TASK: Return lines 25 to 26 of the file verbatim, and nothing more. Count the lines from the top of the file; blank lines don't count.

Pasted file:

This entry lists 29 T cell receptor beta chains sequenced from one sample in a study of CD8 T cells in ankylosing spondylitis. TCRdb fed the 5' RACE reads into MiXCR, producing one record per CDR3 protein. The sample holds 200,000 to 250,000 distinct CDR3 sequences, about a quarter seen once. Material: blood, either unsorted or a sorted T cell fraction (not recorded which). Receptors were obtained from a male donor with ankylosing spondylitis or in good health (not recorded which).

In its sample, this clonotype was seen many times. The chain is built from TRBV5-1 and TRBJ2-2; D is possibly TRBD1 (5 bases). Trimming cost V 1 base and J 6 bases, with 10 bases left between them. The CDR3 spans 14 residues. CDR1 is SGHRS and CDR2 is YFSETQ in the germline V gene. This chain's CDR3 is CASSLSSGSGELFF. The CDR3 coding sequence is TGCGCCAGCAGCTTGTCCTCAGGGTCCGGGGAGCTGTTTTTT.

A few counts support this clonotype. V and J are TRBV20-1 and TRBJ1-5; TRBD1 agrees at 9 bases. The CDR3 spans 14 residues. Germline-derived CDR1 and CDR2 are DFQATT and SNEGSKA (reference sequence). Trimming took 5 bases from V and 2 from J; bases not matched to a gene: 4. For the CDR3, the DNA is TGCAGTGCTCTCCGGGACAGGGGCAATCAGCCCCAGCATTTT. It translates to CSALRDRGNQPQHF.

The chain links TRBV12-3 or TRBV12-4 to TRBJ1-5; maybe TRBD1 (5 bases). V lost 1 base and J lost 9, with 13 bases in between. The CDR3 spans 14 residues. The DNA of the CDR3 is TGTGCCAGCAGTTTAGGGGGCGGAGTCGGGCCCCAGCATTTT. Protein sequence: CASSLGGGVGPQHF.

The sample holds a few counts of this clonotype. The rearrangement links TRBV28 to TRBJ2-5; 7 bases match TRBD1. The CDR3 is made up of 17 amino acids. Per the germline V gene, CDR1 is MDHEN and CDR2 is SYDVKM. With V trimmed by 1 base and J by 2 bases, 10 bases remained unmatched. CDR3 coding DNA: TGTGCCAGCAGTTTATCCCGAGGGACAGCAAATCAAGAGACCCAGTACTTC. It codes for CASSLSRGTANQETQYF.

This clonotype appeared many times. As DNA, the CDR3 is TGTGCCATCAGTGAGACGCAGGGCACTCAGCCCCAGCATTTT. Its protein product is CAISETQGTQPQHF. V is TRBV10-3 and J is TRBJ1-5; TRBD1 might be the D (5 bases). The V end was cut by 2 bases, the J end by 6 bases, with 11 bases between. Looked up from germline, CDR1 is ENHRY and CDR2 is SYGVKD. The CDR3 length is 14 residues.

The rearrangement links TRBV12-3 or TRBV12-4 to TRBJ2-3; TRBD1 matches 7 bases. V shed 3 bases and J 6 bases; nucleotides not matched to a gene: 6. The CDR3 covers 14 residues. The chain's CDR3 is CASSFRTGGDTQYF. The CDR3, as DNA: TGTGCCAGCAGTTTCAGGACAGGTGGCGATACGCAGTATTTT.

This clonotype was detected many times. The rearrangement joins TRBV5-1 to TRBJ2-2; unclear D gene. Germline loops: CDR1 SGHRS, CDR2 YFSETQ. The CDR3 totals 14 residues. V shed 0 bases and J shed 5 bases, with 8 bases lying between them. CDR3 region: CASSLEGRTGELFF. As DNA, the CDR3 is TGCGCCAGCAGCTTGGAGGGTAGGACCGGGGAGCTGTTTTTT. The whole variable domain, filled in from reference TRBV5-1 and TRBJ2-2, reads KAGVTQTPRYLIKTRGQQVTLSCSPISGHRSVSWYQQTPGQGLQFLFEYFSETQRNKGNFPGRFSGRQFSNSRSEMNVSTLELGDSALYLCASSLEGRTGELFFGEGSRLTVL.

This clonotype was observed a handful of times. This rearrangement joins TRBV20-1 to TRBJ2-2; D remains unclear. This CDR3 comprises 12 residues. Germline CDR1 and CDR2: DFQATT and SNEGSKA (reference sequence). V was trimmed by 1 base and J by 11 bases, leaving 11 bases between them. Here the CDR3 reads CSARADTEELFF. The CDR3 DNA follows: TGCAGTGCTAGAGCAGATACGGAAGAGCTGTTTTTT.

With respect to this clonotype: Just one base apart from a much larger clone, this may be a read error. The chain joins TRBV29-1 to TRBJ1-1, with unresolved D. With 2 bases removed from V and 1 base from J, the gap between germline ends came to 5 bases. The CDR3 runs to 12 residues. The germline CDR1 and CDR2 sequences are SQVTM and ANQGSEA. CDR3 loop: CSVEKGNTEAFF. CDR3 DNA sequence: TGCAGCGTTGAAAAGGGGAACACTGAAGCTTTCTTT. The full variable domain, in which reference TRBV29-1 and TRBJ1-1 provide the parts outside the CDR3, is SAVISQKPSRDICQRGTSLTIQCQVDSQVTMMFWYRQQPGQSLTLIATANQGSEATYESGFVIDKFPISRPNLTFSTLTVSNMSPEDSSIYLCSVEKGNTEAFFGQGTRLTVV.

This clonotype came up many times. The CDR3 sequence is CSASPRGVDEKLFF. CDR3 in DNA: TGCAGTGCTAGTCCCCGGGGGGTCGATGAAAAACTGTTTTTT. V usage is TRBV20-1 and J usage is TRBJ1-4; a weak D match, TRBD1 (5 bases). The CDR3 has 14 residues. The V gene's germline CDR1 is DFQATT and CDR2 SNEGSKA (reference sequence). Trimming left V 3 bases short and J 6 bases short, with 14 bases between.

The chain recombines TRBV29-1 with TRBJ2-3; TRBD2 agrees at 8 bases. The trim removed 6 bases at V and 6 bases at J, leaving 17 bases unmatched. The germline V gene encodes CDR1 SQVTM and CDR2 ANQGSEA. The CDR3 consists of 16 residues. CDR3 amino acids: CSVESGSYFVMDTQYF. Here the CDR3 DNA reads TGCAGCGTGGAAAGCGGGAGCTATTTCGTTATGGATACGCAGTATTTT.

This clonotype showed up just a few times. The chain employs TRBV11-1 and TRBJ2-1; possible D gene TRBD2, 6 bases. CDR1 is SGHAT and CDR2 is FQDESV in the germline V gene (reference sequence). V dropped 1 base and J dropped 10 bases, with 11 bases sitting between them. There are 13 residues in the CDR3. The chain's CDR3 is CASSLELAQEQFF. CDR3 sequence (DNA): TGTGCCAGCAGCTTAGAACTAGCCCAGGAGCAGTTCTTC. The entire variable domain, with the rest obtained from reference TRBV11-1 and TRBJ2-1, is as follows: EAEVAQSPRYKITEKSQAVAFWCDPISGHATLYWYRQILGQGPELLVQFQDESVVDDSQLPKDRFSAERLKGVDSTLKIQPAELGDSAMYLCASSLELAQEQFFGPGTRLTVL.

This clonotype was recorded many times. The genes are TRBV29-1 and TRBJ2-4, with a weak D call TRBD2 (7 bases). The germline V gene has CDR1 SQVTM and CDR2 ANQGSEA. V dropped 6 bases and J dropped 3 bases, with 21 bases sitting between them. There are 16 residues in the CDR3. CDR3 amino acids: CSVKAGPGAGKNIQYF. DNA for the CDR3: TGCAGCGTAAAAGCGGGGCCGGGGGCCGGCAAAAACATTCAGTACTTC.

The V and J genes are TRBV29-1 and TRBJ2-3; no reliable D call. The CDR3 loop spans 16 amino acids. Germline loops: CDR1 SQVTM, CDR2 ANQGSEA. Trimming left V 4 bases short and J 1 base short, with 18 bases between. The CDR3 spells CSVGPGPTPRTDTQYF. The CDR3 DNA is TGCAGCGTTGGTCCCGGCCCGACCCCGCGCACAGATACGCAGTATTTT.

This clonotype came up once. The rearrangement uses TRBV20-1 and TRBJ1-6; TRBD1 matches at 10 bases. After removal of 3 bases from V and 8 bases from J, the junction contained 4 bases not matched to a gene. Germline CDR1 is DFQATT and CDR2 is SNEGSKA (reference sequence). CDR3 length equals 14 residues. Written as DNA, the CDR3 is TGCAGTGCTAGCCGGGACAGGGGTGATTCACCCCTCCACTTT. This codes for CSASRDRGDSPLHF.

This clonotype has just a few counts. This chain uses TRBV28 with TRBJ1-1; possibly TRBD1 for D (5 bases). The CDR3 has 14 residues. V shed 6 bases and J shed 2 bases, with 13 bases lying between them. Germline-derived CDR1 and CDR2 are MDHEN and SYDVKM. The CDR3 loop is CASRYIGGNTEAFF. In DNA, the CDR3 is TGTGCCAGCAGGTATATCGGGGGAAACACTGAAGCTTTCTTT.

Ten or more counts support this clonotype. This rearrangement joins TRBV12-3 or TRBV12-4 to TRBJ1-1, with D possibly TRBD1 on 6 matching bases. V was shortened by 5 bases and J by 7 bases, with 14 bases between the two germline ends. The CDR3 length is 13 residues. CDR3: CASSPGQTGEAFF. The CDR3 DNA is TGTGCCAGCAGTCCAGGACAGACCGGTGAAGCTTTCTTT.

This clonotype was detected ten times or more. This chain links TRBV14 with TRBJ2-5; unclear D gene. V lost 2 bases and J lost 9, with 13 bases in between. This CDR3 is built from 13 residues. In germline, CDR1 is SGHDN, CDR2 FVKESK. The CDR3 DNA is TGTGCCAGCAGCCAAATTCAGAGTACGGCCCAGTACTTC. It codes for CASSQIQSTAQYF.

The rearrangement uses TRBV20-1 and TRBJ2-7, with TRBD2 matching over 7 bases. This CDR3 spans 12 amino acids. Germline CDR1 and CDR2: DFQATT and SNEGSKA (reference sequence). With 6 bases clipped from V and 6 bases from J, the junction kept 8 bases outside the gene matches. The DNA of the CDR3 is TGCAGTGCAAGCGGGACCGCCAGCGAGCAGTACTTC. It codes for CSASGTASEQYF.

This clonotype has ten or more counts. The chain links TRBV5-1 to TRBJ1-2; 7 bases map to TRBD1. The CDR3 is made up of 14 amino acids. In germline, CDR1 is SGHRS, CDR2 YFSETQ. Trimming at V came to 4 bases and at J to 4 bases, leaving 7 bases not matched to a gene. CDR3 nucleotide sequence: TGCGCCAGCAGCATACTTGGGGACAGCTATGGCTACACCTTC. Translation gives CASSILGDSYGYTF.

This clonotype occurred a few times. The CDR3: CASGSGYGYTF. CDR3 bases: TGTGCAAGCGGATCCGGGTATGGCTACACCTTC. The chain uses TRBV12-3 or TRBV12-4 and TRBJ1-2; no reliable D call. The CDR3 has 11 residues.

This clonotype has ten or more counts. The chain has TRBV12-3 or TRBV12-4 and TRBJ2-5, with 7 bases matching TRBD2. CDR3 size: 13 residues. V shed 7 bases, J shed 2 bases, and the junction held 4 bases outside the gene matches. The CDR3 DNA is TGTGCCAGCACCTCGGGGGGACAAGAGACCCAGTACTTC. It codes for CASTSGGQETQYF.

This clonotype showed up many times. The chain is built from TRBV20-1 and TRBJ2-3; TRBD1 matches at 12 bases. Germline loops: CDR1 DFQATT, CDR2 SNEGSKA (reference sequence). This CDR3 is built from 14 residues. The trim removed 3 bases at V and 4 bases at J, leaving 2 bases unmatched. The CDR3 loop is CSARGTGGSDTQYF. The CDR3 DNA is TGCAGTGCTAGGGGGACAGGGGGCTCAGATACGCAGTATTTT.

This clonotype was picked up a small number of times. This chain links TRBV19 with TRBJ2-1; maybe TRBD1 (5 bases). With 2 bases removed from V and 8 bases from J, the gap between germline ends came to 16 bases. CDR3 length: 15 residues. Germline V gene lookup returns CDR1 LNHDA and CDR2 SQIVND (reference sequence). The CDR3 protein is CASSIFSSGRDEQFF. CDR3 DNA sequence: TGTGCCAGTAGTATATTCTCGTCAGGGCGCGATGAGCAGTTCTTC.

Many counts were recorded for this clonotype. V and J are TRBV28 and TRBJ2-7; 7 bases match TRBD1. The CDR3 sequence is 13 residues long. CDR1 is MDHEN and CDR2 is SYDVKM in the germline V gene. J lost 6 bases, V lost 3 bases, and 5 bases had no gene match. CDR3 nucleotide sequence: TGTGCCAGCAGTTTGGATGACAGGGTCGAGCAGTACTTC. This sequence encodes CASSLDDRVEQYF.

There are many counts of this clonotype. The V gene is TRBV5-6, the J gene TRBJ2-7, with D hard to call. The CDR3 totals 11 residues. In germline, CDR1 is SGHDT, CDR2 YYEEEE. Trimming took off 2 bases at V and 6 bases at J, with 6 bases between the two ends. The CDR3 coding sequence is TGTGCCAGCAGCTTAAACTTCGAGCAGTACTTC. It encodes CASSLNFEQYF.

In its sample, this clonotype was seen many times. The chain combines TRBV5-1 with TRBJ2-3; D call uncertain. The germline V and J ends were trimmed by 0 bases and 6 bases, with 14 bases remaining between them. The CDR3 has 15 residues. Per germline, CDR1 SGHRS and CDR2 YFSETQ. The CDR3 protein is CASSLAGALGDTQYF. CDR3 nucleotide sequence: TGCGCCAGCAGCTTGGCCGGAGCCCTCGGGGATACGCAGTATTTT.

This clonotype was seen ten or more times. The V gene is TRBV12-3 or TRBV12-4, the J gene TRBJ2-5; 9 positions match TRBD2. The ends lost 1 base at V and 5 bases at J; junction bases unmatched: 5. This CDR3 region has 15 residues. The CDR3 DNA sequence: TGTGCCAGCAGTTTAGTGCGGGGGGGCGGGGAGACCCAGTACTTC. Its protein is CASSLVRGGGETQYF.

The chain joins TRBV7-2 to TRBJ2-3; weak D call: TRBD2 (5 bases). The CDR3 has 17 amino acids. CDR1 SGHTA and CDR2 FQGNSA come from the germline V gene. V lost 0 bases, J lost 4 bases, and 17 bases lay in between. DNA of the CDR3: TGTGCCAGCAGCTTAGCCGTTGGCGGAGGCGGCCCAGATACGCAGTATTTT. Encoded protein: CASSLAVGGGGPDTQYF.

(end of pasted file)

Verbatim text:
This clonotype was picked up a small number of times. This chain links TRBV19 with TRBJ2-1; maybe TRBD1 (5 bases). With 2 bases removed from V and 8 bases from J, the gap between germline ends came to 16 bases. CDR3 length: 15 residues. Germline V gene lookup returns CDR1 LNHDA and CDR2 SQIVND (reference sequence). The CDR3 protein is CASSIFSSGRDEQFF. CDR3 DNA sequence: TGTGCCAGTAGTATATTCTCGTCAGGGCGCGATGAGCAGTTCTTC.

Many counts were recorded for this clonotype. V and J are TRBV28 and TRBJ2-7; 7 bases match TRBD1. The CDR3 sequence is 13 residues long. CDR1 is MDHEN and CDR2 is SYDVKM in the germline V gene. J lost 6 bases, V lost 3 bases, and 5 bases had no gene match. CDR3 nucleotide sequence: TGTGCCAGCAGTTTGGATGACAGGGTCGAGCAGTACTTC. This sequence encodes CASSLDDRVEQYF.